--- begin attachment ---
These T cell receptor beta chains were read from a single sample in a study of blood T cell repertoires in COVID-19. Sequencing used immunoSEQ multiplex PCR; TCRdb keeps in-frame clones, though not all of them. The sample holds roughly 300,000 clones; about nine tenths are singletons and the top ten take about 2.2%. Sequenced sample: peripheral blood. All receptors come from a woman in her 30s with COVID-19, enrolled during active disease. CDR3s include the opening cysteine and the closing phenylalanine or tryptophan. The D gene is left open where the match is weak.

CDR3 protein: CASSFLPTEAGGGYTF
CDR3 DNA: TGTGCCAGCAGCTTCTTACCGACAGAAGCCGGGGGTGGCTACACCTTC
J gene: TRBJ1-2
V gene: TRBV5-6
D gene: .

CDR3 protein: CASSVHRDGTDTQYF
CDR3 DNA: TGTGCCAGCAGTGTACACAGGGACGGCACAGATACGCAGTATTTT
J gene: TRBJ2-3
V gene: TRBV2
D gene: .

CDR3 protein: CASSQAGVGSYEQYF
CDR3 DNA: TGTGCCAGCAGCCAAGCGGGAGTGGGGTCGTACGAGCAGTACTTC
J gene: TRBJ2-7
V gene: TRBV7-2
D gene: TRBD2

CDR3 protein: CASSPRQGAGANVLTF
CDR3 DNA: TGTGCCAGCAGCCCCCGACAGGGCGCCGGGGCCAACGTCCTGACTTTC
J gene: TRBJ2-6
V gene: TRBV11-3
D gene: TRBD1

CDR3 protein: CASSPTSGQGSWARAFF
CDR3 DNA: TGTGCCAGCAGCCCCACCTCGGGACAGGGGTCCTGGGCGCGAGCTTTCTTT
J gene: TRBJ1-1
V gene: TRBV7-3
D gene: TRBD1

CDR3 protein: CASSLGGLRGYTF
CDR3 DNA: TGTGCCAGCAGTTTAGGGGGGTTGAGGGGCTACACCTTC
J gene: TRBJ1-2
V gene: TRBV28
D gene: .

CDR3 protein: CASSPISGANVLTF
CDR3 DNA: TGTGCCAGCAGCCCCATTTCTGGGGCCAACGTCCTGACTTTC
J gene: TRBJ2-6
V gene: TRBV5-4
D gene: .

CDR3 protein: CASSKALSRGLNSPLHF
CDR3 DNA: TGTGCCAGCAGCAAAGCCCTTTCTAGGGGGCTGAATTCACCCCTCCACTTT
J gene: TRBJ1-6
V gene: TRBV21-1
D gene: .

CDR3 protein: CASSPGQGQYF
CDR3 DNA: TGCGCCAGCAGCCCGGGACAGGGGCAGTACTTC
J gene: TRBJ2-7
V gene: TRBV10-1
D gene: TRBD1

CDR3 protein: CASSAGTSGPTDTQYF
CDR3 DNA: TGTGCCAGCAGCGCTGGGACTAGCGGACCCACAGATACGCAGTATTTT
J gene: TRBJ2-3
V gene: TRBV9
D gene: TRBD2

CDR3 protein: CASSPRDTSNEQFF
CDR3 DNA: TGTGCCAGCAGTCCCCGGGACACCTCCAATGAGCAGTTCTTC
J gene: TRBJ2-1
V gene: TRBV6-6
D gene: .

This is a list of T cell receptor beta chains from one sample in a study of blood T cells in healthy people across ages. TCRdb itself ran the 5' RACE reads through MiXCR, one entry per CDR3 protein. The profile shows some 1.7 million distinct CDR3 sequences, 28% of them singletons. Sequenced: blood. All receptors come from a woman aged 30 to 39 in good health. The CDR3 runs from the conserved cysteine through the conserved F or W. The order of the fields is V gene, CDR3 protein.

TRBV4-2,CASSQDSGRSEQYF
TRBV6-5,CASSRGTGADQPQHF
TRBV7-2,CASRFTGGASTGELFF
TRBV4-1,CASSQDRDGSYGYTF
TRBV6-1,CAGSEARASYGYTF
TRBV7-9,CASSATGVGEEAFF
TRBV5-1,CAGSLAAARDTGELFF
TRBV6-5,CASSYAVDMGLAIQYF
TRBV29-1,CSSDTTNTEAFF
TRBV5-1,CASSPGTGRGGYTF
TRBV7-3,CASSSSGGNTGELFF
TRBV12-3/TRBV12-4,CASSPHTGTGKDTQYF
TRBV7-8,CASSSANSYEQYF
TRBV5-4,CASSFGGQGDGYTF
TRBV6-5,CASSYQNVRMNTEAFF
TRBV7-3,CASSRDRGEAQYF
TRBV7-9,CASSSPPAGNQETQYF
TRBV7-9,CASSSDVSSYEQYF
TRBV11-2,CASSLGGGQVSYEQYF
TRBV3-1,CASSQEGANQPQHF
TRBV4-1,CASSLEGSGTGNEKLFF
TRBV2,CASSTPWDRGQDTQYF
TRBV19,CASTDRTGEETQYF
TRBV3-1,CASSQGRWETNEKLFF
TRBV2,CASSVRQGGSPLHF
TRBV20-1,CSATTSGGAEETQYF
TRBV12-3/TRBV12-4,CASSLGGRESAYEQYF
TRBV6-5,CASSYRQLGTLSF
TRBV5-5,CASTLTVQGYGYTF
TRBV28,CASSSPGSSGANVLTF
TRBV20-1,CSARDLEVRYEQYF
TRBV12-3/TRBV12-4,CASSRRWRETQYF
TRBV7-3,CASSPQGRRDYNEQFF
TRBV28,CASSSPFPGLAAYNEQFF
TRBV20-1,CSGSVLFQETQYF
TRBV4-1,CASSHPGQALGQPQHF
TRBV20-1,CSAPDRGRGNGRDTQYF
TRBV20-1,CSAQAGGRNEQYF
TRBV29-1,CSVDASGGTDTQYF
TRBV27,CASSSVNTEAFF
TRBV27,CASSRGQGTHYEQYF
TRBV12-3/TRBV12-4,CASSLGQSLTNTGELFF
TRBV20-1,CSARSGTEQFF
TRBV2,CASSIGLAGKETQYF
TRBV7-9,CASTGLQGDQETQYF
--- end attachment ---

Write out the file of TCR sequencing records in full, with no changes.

These T cell receptor beta chains were read from a single sample in a study of blood T cell repertoires in COVID-19. Sequencing used immunoSEQ multiplex PCR; TCRdb keeps in-frame clones, though not all of them. The sample holds roughly 300,000 clones; about nine tenths are singletons and the top ten take about 2.2%. Sequenced sample: peripheral blood. All receptors come from a woman in her 30s with COVID-19, enrolled during active disease. CDR3s include the opening cysteine and the closing phenylalanine or tryptophan. The D gene is left open where the match is weak.

CDR3 protein: CASSFLPTEAGGGYTF
CDR3 DNA: TGTGCCAGCAGCTTCTTACCGACAGAAGCCGGGGGTGGCTACACCTTC
J gene: TRBJ1-2
V gene: TRBV5-6
D gene: .

CDR3 protein: CASSVHRDGTDTQYF
CDR3 DNA: TGTGCCAGCAGTGTACACAGGGACGGCACAGATACGCAGTATTTT
J gene: TRBJ2-3
V gene: TRBV2
D gene: .

CDR3 protein: CASSQAGVGSYEQYF
CDR3 DNA: TGTGCCAGCAGCCAAGCGGGAGTGGGGTCGTACGAGCAGTACTTC
J gene: TRBJ2-7
V gene: TRBV7-2
D gene: TRBD2

CDR3 protein: CASSPRQGAGANVLTF
CDR3 DNA: TGTGCCAGCAGCCCCCGACAGGGCGCCGGGGCCAACGTCCTGACTTTC
J gene: TRBJ2-6
V gene: TRBV11-3
D gene: TRBD1

CDR3 protein: CASSPTSGQGSWARAFF
CDR3 DNA: TGTGCCAGCAGCCCCACCTCGGGACAGGGGTCCTGGGCGCGAGCTTTCTTT
J gene: TRBJ1-1
V gene: TRBV7-3
D gene: TRBD1

CDR3 protein: CASSLGGLRGYTF
CDR3 DNA: TGTGCCAGCAGTTTAGGGGGGTTGAGGGGCTACACCTTC
J gene: TRBJ1-2
V gene: TRBV28
D gene: .

CDR3 protein: CASSPISGANVLTF
CDR3 DNA: TGTGCCAGCAGCCCCATTTCTGGGGCCAACGTCCTGACTTTC
J gene: TRBJ2-6
V gene: TRBV5-4
D gene: .

CDR3 protein: CASSKALSRGLNSPLHF
CDR3 DNA: TGTGCCAGCAGCAAAGCCCTTTCTAGGGGGCTGAATTCACCCCTCCACTTT
J gene: TRBJ1-6
V gene: TRBV21-1
D gene: .

CDR3 protein: CASSPGQGQYF
CDR3 DNA: TGCGCCAGCAGCCCGGGACAGGGGCAGTACTTC
J gene: TRBJ2-7
V gene: TRBV10-1
D gene: TRBD1

CDR3 protein: CASSAGTSGPTDTQYF
CDR3 DNA: TGTGCCAGCAGCGCTGGGACTAGCGGACCCACAGATACGCAGTATTTT
J gene: TRBJ2-3
V gene: TRBV9
D gene: TRBD2

CDR3 protein: CASSPRDTSNEQFF
CDR3 DNA: TGTGCCAGCAGTCCCCGGGACACCTCCAATGAGCAGTTCTTC
J gene: TRBJ2-1
V gene: TRBV6-6
D gene: .

This is a list of T cell receptor beta chains from one sample in a study of blood T cells in healthy people across ages. TCRdb itself ran the 5' RACE reads through MiXCR, one entry per CDR3 protein. The profile shows some 1.7 million distinct CDR3 sequences, 28% of them singletons. Sequenced: blood. All receptors come from a woman aged 30 to 39 in good health. The CDR3 runs from the conserved cysteine through the conserved F or W. The order of the fields is V gene, CDR3 protein.

TRBV4-2,CASSQDSGRSEQYF
TRBV6-5,CASSRGTGADQPQHF
TRBV7-2,CASRFTGGASTGELFF
TRBV4-1,CASSQDRDGSYGYTF
TRBV6-1,CAGSEARASYGYTF
TRBV7-9,CASSATGVGEEAFF
TRBV5-1,CAGSLAAARDTGELFF
TRBV6-5,CASSYAVDMGLAIQYF
TRBV29-1,CSSDTTNTEAFF
TRBV5-1,CASSPGTGRGGYTF
TRBV7-3,CASSSSGGNTGELFF
TRBV12-3/TRBV12-4,CASSPHTGTGKDTQYF
TRBV7-8,CASSSANSYEQYF
TRBV5-4,CASSFGGQGDGYTF
TRBV6-5,CASSYQNVRMNTEAFF
TRBV7-3,CASSRDRGEAQYF
TRBV7-9,CASSSPPAGNQETQYF
TRBV7-9,CASSSDVSSYEQYF
TRBV11-2,CASSLGGGQVSYEQYF
TRBV3-1,CASSQEGANQPQHF
TRBV4-1,CASSLEGSGTGNEKLFF
TRBV2,CASSTPWDRGQDTQYF
TRBV19,CASTDRTGEETQYF
TRBV3-1,CASSQGRWETNEKLFF
TRBV2,CASSVRQGGSPLHF
TRBV20-1,CSATTSGGAEETQYF
TRBV12-3/TRBV12-4,CASSLGGRESAYEQYF
TRBV6-5,CASSYRQLGTLSF
TRBV5-5,CASTLTVQGYGYTF
TRBV28,CASSSPGSSGANVLTF
TRBV20-1,CSARDLEVRYEQYF
TRBV12-3/TRBV12-4,CASSRRWRETQYF
TRBV7-3,CASSPQGRRDYNEQFF
TRBV28,CASSSPFPGLAAYNEQFF
TRBV20-1,CSGSVLFQETQYF
TRBV4-1,CASSHPGQALGQPQHF
TRBV20-1,CSAPDRGRGNGRDTQYF
TRBV20-1,CSAQAGGRNEQYF
TRBV29-1,CSVDASGGTDTQYF
TRBV27,CASSSVNTEAFF
TRBV27,CASSRGQGTHYEQYF
TRBV12-3/TRBV12-4,CASSLGQSLTNTGELFF
TRBV20-1,CSARSGTEQFF
TRBV2,CASSIGLAGKETQYF
TRBV7-9,CASTGLQGDQETQYF